COMPGF04 - Financial Market Modelling and Analysis

This database contains the 2017-18 versions of syllabuses.

Note: Whilst every effort is made to keep the syllabus and assessment records correct, the precise details must be checked with the lecturer(s).


This module is suitable for MSc Computational Finance students. Students are expected to have the equivalent of a 2:1 UK bachelor's degree in computer science, mathematics, statistics, physics, engineering or another similar quantitative subject.

Programming experience is not necessary, but a strong background with high performance in mathematics is required.

English language at UCL's Good level is required.

Taught ByChris Clack (100%)

This module will introduce students to the field of modelling and analysing financial markets with emphasis on (i) the wide variety of deterministic and discrete-time methods that are available; and (ii) numerical simulation of the financial markets, including agent-based modeling.

Learning Outcomes

The students will be able to distinguish between different types of modeling and analysis, and explain the advantages and disadvantages of each method; they will gain an understanding of discrete-time dynamic optimisation methods; they will gain an understanding of numerical simulation methods, including both agent-based techniques and the use of recurrence relations.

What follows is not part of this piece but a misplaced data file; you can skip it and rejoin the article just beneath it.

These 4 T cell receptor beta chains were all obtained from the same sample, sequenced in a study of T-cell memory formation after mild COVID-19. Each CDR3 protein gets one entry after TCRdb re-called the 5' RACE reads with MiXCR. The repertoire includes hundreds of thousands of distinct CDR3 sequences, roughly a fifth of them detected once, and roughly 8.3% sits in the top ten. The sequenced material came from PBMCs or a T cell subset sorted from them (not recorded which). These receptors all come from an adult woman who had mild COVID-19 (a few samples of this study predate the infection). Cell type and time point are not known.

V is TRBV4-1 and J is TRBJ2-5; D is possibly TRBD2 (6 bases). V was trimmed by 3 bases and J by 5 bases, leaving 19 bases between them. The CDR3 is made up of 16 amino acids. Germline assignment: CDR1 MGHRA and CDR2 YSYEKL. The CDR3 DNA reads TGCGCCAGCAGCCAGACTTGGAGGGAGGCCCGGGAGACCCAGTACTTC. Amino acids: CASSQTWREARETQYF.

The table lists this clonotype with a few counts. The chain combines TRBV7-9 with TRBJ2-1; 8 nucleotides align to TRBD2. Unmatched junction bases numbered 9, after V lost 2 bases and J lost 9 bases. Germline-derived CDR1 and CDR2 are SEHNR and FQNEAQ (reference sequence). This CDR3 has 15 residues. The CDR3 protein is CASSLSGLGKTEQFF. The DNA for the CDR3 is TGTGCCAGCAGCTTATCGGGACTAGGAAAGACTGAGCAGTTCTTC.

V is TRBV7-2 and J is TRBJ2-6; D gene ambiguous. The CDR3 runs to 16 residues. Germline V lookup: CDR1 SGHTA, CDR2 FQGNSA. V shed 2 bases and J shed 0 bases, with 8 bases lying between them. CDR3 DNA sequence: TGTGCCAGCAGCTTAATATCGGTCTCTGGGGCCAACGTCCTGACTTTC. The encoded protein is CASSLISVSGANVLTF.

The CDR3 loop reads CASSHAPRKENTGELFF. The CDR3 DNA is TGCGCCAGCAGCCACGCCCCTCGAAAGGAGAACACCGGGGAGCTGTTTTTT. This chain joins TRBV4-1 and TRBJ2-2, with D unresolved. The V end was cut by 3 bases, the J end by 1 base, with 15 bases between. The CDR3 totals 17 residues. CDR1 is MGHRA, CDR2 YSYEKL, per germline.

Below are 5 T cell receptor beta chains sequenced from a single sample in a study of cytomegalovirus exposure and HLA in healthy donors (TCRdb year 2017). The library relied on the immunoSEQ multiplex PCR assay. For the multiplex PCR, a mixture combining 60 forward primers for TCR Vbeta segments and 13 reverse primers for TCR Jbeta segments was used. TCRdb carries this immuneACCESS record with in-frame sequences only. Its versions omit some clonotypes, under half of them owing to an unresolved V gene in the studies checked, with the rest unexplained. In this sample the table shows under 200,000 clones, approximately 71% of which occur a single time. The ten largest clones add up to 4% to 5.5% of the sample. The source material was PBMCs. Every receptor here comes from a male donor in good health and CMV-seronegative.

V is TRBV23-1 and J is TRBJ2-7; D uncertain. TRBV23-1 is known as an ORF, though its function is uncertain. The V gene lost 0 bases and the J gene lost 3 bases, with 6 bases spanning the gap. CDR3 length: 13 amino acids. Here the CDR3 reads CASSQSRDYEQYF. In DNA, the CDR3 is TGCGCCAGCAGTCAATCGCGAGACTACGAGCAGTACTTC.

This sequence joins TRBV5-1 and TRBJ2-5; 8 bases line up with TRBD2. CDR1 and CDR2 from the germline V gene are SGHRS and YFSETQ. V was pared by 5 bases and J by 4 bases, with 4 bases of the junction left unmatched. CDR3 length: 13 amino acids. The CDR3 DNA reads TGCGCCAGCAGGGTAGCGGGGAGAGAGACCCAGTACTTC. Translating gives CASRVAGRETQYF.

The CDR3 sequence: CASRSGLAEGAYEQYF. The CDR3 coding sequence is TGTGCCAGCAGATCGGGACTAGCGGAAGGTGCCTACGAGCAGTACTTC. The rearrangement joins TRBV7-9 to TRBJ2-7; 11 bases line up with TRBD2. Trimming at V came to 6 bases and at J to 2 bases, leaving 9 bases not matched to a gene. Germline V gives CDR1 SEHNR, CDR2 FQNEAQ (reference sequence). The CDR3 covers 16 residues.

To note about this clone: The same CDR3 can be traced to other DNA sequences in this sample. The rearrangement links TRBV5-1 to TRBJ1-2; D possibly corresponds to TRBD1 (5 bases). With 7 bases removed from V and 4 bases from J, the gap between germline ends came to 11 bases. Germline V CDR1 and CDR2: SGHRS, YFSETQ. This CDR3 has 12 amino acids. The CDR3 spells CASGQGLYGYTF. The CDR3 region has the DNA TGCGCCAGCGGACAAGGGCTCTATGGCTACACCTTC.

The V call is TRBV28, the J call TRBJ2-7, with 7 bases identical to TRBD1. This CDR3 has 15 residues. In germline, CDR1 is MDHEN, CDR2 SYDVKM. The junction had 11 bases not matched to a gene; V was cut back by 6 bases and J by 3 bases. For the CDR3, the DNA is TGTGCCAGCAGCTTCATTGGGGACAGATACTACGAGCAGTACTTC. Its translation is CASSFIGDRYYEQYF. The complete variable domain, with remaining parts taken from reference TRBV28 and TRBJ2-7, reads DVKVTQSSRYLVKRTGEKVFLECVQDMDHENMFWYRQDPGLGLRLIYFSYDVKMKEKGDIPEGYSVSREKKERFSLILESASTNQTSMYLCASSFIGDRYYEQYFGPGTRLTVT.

1. Introduction to the Financial Markets

    • Market Microstructure
    • Order-driven and Quote-driven markets
    • Orders, Quotes and Trades
    • Post-trade processing
    • Regulation
    • Trading Strategies
    • Risk Management

  2. Markets

    • Auctions
    • Markets
    • Dealer Markets and Order-Book Markets
    • Market Making
    • Low latency and High Frequency Trading

  3. Introduction to Techniques

    • Game Theory
    • Minority Games
    • Agent Based Models
    • Dynamic Optimisation

  4. Specific models

    • Day & Juang - Bulls, Bears and Market Sheep
    • Lyons - The Foreign Exchange Hot Potato
    • Huang et al - Optimal Market Making with Risk Aversion
    • Instability arising from coupled dealer algorithms

Method of Instruction

Lecture presentations.


The course has the following assessment component:

  • Written Examination (2.5 hours, 100%)

To pass this course, students must:

  • Obtain an overall pass mark of 50%


Reading list available via the UCL Library catalogue.